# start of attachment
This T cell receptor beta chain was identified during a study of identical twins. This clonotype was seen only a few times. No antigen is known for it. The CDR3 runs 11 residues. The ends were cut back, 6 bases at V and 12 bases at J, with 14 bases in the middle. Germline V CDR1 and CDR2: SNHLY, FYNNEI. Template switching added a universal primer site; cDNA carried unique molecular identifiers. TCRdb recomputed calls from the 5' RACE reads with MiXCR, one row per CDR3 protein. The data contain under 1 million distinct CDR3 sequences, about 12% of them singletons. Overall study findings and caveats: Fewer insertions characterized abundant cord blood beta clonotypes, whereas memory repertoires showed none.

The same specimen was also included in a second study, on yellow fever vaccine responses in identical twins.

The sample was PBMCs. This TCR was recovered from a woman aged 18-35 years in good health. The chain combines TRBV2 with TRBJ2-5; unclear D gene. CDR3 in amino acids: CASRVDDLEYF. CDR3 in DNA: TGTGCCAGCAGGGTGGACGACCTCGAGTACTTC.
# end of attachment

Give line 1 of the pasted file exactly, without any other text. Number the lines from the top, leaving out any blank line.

This T cell receptor beta chain was identified during a study of identical twins. This clonotype was seen only a few times. No antigen is known for it. The CDR3 runs 11 residues. The ends were cut back, 6 bases at V and 12 bases at J, with 14 bases in the middle. Germline V CDR1 and CDR2: SNHLY, FYNNEI. Template switching added a universal primer site; cDNA carried unique molecular identifiers. TCRdb recomputed calls from the 5' RACE reads with MiXCR, one row per CDR3 protein. The data contain under 1 million distinct CDR3 sequences, about 12% of them singletons. Overall study findings and caveats: Fewer insertions characterized abundant cord blood beta clonotypes, whereas memory repertoires showed none.